THERE’S no point in railing against tomorrow’s satin red lovehearts and cutesy cards with their saccharine verses. They’re harmless, often heartwarming — and sometimes even fun.
For instance, the lines from Lisa Swerling’s little book Me Without You would give anyone the warm fuzzies: “Me without you is like sky without blue, foot without shoe, hair without do, cow without moo, kung without fu… and on it goes).
And, of course, there’s also the matter of Lent. Surely anyone who has sworn off chocolate, wine and/or merrymaking will be granted something akin to a plenary indulgence during the annual celebration of yearning.
All of that has to be on the plus side, yet Valentine’s Day is an uncomfortable reminder of a niggling question that just has to be asked — what has romance ever done for us?
Has it not just filled us with notions and made us hanker after the giddy beginnings of things?
How could anything possibly live up to those earliest breath-stopping representations — in print and on screen — of affairs of the heart?
I’m old enough to remember the original BBC adaptation of Poldark (1975, as you ask). Even then, I knew that in the real world romance would probably not be accompanied by thunderclaps and cymbal clashes but, at the very least, there would be a horse galloping across a rugged, unforgiving landscape.
It’s interesting to see that last year’s hit series starring Aidan Turner laid on the galloping-horse scenes with bosom-heaving regularity. That notion of romance clearly still has currency.
In general, though, romance has proven impossible to pin down. It is a shapeshifting, amorphous thing that shows flashes of itself in the pages of novels, in smash-hit romcoms and, hopefully, on days like tomorrow over countless candlelit dinners for two.
Let’s hope a little bit of magic fairy dust graces everyone’s table this weekend. We all want to be set a-flutter but what a disappointment this year’s Valentine’s Day advice has been.
This week, an endless stream of ‘countdown to cupid’ emails plopped into my inbox, exhorting me to shower (I’m not joking), shave, exfoliate, apply fan tan and take on board “a few handy hair-loving tips to achieve the lustrous locks we all want on the day of love”.
That last one made me want to ring up Janis Ian and say, “Like you, we learned the truth at 17, Janis, – “that love was meant for beauty queens/And high-school girls with clear-skinned smiles” – but nothing has changed.
Which one of us doesn’t remember the Valentine that never came and waiting, in vain, for that pink envelope to fall on the hall mat? Certainly there will be people out there this weekend who will experience the same awful sting of some imagined rejection.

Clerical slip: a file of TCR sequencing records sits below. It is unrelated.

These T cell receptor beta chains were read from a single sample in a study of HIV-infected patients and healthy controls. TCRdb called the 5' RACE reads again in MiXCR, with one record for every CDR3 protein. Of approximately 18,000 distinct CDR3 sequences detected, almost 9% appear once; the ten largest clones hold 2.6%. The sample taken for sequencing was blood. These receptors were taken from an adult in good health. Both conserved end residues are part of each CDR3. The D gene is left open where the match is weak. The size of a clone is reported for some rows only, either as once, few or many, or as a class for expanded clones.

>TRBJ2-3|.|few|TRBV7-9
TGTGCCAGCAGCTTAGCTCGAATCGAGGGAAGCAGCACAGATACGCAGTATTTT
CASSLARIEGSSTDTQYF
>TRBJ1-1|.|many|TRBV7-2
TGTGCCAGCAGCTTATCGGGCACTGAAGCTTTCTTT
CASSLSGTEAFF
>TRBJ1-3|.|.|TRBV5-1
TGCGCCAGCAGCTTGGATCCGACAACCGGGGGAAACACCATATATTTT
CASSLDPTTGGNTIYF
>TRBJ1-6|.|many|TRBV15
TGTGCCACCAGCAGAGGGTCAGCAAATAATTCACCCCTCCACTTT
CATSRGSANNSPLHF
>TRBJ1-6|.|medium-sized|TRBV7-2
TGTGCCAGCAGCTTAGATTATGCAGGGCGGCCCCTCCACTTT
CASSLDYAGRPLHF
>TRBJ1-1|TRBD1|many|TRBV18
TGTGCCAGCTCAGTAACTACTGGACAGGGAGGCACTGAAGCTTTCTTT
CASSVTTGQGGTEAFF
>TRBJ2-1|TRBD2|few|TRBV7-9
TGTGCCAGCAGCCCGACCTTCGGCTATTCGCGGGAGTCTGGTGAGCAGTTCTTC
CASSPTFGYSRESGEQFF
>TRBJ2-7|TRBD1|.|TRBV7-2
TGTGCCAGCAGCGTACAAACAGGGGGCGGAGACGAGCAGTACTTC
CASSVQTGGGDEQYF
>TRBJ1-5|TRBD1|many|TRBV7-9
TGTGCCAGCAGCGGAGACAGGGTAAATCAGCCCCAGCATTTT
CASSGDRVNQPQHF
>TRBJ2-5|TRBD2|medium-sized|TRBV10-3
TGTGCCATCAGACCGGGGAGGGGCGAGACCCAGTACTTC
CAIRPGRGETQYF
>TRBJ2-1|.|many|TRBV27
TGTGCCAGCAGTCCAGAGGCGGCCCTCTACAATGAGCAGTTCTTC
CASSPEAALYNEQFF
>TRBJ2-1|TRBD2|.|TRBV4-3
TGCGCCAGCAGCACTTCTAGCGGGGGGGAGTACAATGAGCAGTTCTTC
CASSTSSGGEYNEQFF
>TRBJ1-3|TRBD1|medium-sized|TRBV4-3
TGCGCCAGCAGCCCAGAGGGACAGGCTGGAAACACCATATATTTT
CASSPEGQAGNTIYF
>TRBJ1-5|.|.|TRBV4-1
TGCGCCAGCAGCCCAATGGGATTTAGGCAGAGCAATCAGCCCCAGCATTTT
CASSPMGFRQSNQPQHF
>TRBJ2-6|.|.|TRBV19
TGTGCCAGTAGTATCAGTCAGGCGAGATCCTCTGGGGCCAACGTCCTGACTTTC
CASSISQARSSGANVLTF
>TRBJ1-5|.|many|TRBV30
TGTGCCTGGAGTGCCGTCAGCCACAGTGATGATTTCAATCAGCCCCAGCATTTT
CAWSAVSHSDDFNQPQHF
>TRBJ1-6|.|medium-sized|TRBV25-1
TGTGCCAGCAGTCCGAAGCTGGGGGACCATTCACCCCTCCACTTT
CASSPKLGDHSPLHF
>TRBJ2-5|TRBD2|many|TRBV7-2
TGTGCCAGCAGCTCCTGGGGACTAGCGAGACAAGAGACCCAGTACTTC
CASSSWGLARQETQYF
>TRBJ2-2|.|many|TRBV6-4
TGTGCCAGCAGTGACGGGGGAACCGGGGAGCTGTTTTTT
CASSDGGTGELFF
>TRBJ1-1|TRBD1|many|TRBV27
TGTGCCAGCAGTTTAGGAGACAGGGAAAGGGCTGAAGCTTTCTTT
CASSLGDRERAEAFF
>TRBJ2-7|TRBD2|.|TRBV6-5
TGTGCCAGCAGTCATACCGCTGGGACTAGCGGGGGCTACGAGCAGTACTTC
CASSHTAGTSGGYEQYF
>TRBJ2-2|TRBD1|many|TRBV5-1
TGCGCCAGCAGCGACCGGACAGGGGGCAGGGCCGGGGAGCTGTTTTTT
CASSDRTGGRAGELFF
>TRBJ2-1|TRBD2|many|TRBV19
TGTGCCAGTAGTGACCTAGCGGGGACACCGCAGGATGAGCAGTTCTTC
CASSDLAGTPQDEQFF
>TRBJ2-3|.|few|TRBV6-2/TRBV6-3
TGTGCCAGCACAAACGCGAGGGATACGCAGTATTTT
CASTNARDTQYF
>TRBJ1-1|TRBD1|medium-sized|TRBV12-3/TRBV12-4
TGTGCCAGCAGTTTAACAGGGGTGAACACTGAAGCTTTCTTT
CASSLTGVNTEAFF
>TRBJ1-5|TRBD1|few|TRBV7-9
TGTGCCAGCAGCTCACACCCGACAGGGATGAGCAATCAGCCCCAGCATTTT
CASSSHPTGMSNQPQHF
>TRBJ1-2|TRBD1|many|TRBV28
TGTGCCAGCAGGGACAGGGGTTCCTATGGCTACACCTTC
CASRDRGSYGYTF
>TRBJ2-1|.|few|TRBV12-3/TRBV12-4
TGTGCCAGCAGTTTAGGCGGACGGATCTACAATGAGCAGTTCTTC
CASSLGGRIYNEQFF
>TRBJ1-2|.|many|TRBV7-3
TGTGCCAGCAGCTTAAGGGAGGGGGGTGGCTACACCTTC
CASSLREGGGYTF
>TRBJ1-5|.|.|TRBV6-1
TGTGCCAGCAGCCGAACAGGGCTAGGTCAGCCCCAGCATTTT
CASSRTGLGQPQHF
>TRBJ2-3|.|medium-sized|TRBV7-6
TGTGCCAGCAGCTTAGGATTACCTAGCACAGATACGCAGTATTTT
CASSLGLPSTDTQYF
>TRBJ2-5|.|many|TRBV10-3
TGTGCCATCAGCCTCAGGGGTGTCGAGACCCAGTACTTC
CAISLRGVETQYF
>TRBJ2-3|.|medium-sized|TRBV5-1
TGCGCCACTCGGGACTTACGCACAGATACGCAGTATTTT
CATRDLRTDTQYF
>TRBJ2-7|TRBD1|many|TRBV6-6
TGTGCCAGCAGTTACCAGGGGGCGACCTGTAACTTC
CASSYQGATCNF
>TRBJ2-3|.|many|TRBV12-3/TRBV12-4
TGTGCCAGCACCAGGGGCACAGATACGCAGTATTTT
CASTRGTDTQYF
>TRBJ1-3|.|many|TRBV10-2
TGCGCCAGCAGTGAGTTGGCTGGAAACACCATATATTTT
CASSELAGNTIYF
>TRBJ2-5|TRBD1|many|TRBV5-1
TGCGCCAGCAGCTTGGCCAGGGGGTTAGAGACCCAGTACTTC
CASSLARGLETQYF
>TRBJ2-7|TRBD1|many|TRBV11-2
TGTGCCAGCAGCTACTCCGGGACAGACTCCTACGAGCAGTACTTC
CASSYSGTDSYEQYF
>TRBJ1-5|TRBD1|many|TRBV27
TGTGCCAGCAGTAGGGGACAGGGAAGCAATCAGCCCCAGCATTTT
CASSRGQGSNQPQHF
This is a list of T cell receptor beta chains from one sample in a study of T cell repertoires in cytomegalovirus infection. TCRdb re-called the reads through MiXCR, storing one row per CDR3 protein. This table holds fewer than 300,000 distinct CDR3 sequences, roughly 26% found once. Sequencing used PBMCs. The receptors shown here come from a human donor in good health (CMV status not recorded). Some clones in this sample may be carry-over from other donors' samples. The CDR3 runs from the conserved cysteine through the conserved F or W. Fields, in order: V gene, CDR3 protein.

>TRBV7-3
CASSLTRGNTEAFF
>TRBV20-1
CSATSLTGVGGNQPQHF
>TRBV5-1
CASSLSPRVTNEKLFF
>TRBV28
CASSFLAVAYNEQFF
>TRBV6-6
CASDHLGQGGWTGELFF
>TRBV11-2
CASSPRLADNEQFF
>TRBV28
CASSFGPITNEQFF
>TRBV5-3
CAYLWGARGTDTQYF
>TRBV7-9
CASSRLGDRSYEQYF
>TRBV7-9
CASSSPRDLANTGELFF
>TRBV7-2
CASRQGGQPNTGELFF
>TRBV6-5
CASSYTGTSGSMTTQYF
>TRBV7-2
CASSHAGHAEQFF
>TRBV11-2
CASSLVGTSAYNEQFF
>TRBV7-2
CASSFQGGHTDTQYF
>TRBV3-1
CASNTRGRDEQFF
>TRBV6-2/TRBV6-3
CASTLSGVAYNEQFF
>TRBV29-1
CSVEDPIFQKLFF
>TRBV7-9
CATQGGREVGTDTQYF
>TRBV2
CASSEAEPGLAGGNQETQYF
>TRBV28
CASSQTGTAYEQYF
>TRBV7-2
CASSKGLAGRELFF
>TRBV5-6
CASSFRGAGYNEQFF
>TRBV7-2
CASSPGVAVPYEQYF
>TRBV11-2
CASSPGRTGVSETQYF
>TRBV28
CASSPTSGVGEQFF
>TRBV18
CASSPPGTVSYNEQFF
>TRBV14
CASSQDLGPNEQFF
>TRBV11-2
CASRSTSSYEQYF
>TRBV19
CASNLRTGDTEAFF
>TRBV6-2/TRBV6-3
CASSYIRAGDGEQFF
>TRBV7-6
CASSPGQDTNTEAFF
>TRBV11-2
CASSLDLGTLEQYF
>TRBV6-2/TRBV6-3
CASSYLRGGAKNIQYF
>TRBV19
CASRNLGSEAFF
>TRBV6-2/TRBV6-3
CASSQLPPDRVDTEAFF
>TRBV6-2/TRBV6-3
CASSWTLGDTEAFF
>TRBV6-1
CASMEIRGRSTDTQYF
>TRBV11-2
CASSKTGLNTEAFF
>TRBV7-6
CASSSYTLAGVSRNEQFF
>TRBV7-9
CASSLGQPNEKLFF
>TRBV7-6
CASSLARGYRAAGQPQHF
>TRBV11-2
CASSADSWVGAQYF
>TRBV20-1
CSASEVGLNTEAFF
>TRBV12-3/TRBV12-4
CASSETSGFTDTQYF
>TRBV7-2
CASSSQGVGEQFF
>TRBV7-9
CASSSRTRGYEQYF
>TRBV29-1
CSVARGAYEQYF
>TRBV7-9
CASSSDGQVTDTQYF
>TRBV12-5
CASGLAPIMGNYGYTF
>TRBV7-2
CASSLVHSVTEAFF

It’s not entirely the fault of those selling stuff to make us beautiful, though they do play a role. Let’s hope that in today’s media-savvy world most of us are discerning enough to know that those peddling lustrous locks are selling hair product and not romance.
Real romance, as we know from countless novels, starting with Jane Austen and as many romcom movies, is the story of girl meeting (the wrong) boy and then discovering that Christmas-jumper wearing, arrogant Mr D’arcy is really the one for her.
What is encouraging about this recurring version of events is it acknowledges that the path to true love never did run smooth, though it invariably dangles the carrot of a happy-ever-after ending.
There are more gritty versions of the romance story — ‘Wuthering Heights’, for example — where rapture is tempered with a good deal of agony and the tale of love turns not on the other’s presence but their absence.
But where does that leave us? The happy-ever-after version is far more appealing but it lulls us into a false sense of security and puffs us up with expectations that are bound to fall short.
The Heathcliff version is cruel and cold and no amount of rapture is worth that kind of torment.
So is romance real at all? Many argue that it was invented, though not, of course, in any tangible sense like the internal combustion engine or penicillin.
Some historians pinpoint the Middle Ages and ideas of courtly love as the start of romance as a cultural phenomenon, but the fire of passion must surely be older than that. What about the Greeks who went to war over Helen of Troy, or Cleopatra and Antony or the cycle of Irish myths that tell the passionate story of Fionn’s best warrior Diarmuid, who fell for Grainne?
The idea of romance, it seems, has been around for a long time, though it’s hard to know how people understood it. However, judging from the hints those myths and legends have left behind, romance always seems to have had a big, all-consuming presence, sweeping its participants away on a highly charged journey.
Who wouldn’t have high expectations, which brings us back to that awkward question: what has romance ever done for us? Is it fair to say that it has set us up for a fall, filling our heads — as it does — with dreams that are never quite attainable?
It has certainly left us confused and given us many reasons to be cynical. But people, in general, aren’t cynical. Ask them about the most romantic thing their partner has ever done for them and you might be privileged enough to hear about the small, thoughtful acts of deep love and appreciation that keep those lucky enough to be in relationships together and happy.
Some favourites: he once made me a necklace of daisies; she tucked a Snickers bar into a rolled-up pair of socks in my suitcase when I was away on business. Add your own to the list and don’t let anyone browbeat you into thinking that romance is what is pushed on us on Valentine’s Day.
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